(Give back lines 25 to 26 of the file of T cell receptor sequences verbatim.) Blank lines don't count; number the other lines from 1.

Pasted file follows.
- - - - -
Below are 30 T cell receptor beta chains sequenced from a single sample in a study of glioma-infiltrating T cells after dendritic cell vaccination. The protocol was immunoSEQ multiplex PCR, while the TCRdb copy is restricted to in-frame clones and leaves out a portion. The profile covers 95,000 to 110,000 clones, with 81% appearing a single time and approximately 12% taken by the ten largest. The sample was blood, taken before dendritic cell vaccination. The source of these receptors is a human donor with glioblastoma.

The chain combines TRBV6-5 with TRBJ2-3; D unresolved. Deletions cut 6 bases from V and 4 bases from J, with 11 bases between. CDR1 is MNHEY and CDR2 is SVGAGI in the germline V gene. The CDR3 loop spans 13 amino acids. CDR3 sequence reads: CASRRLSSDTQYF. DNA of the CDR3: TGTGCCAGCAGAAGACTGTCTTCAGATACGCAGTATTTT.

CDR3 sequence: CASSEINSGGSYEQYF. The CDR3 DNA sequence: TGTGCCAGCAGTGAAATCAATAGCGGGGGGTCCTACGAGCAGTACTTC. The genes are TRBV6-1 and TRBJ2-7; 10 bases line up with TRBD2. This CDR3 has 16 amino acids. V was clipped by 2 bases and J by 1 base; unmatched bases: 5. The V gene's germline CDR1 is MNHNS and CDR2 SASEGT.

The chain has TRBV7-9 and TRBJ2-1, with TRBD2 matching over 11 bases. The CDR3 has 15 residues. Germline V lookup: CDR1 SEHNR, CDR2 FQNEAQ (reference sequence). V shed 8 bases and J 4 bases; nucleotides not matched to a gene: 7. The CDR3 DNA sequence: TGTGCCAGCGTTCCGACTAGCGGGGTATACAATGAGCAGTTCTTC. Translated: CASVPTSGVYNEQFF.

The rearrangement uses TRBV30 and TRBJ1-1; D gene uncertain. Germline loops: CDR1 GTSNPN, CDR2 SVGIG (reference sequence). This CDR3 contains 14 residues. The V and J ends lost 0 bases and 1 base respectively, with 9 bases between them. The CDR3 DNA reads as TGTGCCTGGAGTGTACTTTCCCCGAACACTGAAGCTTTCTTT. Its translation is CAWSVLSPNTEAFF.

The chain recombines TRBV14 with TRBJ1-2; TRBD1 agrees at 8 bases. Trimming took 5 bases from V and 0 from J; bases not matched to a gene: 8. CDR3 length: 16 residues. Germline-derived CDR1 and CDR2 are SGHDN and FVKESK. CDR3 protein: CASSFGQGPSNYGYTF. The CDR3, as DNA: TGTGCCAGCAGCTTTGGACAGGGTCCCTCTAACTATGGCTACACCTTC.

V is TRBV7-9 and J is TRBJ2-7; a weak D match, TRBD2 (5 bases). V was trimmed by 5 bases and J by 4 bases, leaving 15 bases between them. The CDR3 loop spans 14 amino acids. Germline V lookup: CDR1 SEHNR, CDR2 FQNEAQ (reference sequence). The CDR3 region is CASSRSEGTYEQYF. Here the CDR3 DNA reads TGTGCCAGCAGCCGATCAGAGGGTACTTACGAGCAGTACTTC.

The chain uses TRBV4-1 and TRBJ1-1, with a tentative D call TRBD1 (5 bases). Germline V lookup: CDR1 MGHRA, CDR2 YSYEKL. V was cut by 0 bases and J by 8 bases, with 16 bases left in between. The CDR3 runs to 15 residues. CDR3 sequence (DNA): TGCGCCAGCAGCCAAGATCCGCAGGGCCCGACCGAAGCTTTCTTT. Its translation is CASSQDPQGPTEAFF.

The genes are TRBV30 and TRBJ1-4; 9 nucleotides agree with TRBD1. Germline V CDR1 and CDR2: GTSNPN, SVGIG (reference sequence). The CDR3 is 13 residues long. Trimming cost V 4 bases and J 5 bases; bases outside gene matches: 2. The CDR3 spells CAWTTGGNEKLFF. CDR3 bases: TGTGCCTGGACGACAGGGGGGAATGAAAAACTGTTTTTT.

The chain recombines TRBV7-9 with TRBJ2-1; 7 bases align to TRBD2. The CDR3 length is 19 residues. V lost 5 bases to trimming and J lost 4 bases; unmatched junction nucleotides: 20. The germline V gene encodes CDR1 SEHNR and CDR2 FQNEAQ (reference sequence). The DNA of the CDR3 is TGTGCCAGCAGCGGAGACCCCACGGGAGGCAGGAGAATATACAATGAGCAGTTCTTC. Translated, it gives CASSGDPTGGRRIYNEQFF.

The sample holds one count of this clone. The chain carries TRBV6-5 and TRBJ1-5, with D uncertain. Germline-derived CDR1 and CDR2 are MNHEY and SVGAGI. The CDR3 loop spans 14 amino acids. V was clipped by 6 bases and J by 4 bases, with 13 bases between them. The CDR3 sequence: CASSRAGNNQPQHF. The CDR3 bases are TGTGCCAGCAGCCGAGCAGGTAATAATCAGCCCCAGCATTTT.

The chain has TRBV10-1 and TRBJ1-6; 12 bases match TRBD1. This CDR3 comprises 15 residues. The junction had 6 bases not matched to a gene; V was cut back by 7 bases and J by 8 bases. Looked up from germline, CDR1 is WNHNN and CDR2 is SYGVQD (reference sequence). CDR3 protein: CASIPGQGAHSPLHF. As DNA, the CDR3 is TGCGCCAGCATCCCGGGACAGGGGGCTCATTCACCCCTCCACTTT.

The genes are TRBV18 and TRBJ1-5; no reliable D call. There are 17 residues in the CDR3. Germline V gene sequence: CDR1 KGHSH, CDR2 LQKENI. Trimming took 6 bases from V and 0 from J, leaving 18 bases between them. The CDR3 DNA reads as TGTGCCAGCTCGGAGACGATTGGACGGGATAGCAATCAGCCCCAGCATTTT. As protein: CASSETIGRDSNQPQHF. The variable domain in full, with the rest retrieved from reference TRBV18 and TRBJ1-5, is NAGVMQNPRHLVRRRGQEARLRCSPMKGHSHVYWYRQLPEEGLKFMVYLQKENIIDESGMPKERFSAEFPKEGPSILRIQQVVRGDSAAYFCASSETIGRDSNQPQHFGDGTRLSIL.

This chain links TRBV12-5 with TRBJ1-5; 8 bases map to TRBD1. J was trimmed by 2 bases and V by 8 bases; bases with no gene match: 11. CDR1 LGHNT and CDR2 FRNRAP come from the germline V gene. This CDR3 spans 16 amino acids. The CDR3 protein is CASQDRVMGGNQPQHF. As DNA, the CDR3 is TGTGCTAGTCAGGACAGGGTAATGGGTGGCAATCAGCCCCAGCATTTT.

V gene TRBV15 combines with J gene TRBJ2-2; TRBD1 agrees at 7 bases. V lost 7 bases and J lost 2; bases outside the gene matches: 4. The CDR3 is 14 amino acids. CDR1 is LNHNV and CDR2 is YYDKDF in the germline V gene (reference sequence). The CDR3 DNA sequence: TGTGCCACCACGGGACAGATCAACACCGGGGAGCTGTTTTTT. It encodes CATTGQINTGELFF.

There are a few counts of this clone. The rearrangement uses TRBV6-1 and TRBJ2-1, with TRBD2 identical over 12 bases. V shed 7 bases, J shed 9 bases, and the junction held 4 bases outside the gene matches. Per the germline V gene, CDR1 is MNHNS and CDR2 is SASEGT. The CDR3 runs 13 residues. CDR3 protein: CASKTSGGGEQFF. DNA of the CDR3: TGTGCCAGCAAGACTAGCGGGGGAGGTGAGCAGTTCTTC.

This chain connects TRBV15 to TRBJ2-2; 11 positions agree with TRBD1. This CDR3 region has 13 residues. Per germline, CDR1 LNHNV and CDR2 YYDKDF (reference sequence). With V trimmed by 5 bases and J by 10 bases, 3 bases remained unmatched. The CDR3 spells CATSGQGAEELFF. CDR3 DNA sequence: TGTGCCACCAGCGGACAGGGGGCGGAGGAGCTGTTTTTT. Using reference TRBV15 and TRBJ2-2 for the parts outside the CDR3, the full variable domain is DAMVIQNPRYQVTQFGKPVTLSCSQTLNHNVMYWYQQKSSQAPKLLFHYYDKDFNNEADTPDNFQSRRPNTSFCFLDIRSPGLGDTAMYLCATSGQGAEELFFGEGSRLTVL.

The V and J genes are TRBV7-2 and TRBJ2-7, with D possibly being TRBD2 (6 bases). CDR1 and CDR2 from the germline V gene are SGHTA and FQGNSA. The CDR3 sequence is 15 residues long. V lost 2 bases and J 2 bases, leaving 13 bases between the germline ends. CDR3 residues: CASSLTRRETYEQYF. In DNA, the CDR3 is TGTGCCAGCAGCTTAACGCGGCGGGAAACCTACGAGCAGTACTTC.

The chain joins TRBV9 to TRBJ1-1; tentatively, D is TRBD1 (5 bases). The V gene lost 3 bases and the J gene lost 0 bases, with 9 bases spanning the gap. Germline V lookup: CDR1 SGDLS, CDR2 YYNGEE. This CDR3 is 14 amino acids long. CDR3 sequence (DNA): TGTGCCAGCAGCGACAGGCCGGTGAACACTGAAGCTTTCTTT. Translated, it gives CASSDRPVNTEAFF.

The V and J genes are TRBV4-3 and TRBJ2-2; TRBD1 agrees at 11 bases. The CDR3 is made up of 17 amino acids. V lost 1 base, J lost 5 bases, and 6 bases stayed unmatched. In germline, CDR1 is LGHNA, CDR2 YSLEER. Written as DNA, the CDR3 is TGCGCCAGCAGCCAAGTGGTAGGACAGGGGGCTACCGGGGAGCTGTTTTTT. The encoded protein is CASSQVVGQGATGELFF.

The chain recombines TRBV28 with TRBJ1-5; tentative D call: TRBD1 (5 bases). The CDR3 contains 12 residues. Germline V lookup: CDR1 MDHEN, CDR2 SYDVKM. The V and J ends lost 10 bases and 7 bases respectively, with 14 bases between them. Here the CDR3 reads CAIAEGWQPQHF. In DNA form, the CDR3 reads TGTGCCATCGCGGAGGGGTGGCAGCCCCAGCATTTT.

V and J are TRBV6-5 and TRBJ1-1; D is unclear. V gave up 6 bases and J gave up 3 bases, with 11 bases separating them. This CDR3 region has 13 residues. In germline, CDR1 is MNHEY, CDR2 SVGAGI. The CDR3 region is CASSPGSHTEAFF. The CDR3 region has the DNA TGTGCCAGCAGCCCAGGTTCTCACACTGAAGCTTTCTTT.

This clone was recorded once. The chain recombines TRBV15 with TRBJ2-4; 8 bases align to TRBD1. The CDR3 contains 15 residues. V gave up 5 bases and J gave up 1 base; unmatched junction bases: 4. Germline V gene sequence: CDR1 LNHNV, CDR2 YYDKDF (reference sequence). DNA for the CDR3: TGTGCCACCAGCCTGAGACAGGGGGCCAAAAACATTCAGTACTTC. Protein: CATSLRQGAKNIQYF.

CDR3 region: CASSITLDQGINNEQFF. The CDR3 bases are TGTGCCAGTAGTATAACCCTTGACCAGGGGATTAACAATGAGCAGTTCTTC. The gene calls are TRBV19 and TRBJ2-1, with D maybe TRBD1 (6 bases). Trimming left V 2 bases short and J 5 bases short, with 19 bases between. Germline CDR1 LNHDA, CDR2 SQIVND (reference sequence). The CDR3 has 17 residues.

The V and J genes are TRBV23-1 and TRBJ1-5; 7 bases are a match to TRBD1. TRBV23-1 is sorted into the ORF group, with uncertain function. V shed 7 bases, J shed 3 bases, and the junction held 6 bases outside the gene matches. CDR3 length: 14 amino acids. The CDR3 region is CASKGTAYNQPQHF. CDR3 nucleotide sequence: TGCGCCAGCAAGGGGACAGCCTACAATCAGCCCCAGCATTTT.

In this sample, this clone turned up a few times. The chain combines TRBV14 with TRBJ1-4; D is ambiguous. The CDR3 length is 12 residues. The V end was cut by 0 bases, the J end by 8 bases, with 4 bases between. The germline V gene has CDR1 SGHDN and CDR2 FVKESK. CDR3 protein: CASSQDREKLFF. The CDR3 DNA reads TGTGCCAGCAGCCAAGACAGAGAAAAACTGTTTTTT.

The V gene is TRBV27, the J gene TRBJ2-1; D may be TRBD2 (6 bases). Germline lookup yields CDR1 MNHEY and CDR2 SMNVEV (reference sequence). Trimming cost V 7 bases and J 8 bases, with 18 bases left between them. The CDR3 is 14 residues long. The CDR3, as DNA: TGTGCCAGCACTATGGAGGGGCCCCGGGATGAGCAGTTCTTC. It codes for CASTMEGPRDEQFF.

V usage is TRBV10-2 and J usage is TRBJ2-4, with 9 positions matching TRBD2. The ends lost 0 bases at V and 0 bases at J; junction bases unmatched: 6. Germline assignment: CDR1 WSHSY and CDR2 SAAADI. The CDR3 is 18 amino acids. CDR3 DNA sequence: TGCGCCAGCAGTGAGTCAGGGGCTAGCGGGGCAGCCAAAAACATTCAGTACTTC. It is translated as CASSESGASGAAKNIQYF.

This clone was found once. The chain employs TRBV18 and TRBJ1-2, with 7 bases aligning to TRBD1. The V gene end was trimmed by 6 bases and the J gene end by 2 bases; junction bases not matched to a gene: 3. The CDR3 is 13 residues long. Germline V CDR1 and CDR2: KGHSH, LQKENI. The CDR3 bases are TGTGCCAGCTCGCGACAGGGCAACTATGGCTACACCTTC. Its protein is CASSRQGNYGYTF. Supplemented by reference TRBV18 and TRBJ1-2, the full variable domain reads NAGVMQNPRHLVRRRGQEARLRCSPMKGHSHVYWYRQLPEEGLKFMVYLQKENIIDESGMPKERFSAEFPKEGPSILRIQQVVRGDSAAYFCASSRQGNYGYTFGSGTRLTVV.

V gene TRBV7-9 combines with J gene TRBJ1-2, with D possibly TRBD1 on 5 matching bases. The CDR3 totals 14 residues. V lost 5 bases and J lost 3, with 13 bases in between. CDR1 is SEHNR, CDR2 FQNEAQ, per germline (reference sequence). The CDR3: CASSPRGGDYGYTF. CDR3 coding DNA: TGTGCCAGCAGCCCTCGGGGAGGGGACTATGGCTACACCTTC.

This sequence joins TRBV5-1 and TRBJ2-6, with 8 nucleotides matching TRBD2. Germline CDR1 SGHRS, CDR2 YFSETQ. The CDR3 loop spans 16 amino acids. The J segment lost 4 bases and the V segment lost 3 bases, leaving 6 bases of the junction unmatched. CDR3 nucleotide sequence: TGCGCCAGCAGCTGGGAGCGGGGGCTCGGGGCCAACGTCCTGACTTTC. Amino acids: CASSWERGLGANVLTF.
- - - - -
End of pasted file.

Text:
The V and J genes are TRBV23-1 and TRBJ1-5; 7 bases are a match to TRBD1. TRBV23-1 is sorted into the ORF group, with uncertain function. V shed 7 bases, J shed 3 bases, and the junction held 6 bases outside the gene matches. CDR3 length: 14 amino acids. The CDR3 region is CASKGTAYNQPQHF. CDR3 nucleotide sequence: TGCGCCAGCAAGGGGACAGCCTACAATCAGCCCCAGCATTTT.

In this sample, this clone turned up a few times. The chain combines TRBV14 with TRBJ1-4; D is ambiguous. The CDR3 length is 12 residues. The V end was cut by 0 bases, the J end by 8 bases, with 4 bases between. The germline V gene has CDR1 SGHDN and CDR2 FVKESK. CDR3 protein: CASSQDREKLFF. The CDR3 DNA reads TGTGCCAGCAGCCAAGACAGAGAAAAACTGTTTTTT.